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Venture view: Why content plays dominate podcasting

Justine and Olivia Moore, known in the capitalization industry as the Venture Twins (they are twin sisters who attended Stanford together and now work together at venture capital firm CRV, which has Patreon in its portfolio), sometimes train their lens on podcasting. Following Spotify’s recent cage-rattling acquisitions of Gimlet, Anchor, and Parcast, the Moores analyzed how venture funding and exit money are balanced between tech companies and content companies in podcasting.

“As venture investors, we’ve struggled to reconcile the explosive consumer interest in podcasts with lagging revenue and exits, but it looks like this may finally be changing,” they write. The authors take an interest in the exits (in venture terms: acquisitions). “It’s been particularly surprising for us to see content studios, like Gimlet, Parcast, and HowStuffWorks, driving the exit activity.”

Of interest in the article is that although most podcast venture capital has flowed to tech companies (e.g. podcast hosting, analytics, and distribution platforms), most of the exit money, which traditionally reward investment, has been steered to content companies (show creators and networks). To illustrate, the Twins start by charting the top 10 venture-backed podcast startups:

 

Most of the investment money is piled into tech — $327M vs. $125M), and that includes Luminary which can go both ways, and is counted as a content company above. If Luminary is flipped into the tech category, content companies in the above chart total only $55M investment.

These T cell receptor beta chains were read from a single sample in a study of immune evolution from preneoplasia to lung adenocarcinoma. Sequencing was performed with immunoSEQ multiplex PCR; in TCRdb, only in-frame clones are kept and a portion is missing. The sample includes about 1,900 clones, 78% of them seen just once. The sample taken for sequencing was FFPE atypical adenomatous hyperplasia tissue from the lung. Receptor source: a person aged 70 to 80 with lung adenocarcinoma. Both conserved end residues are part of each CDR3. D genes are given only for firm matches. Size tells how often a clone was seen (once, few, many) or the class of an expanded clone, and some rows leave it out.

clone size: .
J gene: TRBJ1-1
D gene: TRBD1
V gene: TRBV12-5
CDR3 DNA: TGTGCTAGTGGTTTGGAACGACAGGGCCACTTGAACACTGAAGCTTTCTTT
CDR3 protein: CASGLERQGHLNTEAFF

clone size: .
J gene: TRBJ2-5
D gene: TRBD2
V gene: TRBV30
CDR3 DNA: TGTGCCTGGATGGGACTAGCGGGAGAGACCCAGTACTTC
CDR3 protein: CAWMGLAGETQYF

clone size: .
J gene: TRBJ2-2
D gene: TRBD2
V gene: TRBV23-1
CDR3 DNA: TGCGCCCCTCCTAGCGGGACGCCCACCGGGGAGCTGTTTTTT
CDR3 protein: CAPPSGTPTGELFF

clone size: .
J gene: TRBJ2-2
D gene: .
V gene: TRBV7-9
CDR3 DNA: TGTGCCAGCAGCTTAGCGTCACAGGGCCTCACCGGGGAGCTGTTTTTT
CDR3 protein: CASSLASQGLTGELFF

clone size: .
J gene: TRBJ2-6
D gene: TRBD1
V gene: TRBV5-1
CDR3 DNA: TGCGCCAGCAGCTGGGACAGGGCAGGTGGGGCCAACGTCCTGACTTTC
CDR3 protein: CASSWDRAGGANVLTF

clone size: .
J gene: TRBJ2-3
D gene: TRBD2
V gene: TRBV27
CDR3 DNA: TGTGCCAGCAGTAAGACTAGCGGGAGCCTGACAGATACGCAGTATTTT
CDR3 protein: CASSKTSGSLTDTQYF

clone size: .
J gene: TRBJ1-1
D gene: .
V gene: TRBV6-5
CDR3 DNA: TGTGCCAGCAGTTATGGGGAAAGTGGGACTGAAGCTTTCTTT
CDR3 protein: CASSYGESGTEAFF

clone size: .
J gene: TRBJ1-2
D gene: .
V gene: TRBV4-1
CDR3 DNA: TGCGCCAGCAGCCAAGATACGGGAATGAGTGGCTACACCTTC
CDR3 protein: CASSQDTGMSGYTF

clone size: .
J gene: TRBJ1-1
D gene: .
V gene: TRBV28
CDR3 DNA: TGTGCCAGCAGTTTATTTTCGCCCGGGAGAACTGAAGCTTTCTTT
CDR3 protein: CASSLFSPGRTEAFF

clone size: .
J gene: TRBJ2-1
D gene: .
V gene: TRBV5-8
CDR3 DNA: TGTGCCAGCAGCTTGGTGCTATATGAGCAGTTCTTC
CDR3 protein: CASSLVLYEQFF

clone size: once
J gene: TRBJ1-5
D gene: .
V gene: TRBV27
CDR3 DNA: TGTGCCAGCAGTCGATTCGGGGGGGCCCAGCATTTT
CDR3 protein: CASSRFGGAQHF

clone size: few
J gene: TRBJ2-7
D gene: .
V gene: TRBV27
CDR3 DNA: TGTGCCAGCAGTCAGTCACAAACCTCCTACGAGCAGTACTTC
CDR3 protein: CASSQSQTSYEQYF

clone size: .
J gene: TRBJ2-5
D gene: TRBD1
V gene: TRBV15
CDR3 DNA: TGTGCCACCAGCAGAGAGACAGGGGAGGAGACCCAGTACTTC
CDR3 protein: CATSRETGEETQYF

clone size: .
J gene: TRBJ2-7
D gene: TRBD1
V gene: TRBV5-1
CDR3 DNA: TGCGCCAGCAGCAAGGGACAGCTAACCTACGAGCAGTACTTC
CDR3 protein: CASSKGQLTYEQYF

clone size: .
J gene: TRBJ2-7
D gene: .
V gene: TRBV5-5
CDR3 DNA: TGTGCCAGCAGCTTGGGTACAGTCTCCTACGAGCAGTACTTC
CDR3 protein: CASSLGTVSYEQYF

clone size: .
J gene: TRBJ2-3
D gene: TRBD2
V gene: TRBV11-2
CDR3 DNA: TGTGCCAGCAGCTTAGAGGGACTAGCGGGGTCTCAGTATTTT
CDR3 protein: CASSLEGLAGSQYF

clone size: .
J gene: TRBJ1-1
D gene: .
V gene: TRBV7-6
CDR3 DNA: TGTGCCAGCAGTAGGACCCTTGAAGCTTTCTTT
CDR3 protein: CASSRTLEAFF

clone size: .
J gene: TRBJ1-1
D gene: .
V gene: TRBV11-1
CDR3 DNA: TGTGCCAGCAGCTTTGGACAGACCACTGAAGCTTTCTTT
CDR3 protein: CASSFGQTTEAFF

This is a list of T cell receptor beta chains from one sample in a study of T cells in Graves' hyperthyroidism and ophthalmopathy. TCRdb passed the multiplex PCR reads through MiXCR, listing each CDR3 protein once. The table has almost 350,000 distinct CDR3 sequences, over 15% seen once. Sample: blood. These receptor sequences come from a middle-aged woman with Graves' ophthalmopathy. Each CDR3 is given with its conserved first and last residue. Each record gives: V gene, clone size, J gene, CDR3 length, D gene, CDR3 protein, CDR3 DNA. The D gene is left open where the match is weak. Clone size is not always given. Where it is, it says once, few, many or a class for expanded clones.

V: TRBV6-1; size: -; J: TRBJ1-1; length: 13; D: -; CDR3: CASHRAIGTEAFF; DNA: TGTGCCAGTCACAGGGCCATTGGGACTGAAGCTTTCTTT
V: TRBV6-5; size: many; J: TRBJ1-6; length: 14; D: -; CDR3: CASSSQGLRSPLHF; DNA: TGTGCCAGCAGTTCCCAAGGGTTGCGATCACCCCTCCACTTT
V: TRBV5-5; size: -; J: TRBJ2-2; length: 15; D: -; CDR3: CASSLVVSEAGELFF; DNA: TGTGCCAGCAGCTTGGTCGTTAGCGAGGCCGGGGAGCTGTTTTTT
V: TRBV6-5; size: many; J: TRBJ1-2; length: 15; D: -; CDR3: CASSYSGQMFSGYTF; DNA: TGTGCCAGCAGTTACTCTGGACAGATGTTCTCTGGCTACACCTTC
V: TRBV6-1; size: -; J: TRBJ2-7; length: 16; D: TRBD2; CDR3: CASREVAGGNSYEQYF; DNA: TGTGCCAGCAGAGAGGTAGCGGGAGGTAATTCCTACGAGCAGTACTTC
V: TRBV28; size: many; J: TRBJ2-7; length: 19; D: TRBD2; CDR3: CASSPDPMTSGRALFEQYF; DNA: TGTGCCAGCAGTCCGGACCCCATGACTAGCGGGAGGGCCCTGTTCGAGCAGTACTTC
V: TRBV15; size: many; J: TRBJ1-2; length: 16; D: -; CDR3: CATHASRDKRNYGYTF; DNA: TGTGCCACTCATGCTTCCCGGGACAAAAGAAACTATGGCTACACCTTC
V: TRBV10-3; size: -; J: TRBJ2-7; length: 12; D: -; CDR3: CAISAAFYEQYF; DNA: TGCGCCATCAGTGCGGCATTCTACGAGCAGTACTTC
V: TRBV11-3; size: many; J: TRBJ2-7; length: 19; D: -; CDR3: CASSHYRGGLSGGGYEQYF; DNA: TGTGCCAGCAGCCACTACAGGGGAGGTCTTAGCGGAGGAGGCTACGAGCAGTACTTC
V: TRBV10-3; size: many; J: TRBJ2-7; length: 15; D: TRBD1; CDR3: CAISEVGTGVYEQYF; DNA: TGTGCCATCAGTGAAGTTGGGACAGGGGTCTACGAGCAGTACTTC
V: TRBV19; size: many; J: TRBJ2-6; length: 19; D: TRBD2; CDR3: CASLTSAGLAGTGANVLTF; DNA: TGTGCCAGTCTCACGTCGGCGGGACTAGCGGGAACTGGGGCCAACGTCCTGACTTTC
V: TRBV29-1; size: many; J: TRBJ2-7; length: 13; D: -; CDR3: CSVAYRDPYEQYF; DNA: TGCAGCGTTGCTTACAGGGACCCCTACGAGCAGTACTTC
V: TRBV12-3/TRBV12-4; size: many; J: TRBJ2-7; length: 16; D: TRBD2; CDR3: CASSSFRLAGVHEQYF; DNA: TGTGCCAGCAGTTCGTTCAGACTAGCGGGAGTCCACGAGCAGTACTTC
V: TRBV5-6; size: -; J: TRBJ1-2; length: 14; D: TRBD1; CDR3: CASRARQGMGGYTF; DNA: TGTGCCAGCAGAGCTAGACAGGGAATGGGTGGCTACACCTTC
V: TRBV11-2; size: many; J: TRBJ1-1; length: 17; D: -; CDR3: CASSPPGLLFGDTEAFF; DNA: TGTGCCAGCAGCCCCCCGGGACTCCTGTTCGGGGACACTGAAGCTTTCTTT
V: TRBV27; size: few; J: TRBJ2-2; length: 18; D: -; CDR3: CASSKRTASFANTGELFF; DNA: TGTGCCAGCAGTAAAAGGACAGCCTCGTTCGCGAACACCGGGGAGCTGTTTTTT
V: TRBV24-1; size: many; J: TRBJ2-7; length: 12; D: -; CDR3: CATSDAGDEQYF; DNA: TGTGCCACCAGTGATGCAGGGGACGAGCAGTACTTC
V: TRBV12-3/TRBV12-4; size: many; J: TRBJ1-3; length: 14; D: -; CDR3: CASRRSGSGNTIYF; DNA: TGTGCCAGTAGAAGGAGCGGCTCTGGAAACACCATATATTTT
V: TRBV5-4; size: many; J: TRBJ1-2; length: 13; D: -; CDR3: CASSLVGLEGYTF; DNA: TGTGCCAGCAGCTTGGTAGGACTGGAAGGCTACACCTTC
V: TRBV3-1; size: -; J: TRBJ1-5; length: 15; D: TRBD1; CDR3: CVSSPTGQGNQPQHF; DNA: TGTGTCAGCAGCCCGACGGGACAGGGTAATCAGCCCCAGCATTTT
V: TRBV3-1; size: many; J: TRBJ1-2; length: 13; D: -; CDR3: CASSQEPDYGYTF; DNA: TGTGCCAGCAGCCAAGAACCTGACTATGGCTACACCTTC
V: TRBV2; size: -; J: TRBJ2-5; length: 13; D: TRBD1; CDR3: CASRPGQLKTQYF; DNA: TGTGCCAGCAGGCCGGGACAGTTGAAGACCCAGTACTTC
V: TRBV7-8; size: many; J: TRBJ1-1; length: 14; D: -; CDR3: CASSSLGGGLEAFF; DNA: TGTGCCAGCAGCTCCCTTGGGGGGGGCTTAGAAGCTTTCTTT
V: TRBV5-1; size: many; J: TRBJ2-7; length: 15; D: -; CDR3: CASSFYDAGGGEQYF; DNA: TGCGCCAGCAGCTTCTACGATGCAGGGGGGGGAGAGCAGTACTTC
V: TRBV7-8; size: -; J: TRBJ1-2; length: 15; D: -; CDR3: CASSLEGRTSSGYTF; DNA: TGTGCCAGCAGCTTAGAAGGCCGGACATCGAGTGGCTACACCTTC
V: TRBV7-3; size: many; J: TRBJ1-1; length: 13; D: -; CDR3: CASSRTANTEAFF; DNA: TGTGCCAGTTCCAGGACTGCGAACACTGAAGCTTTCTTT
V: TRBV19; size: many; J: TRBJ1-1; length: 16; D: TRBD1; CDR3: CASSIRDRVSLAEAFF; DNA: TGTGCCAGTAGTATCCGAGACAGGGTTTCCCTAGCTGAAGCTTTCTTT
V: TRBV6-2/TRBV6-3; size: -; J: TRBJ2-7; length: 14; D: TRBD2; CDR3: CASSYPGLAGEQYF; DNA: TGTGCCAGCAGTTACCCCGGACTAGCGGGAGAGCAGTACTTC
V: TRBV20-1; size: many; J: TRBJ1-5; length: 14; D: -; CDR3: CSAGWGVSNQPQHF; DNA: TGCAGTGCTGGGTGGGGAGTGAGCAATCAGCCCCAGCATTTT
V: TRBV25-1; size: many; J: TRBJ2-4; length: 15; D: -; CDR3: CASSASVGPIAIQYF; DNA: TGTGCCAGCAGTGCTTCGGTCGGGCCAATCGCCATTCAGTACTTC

To counterpoint this, Justine and Olivia have a table of exit values representing acquired podcast companies:

The scorecard for exit money is: $385M for content vs. $114.5M for tech. We asked Justine and Olivia Moore why Stitcher (Scripps), PodcastOne (partial acquisition by Hubbard Radio) and Cadence13 (partial acquisition by Entercom) were not represented — the answer is that they were not  venture backed. “We focused on exits for VC-backed startups, which we pulled from Pitchbook,” the Twins told us. At any rate, they would have further proved the article’s thesis, since PodcastOne and Cadence13 are content companies; Stitcher is mostly tech.

So, why is this? The analysis is lengthy and worth reading (HERE). One interesting point is that big audio acquirers (think Spotify and iHeartRadio, which acquired Stuff Media) already have tech solution baked into their infrastructures; they seek content to diversify their listener acquisition and retention. In the cases of those two high-profile companies, the article notes, podcasting represents potentially higher margins than the low-margin, high-cost music streaming business. “Spotify can keep 100% of the ad revenue generated against this content,” the Twins note. “Spotify is heavily incentivized to get users to spend more time listening to podcasts, as it’s their highest margin content.

The article predicts that other “share of ear” competitors will move into the acquisition space for podcast content — Pandora, Deezer, Tidal.

 

Brad Hill

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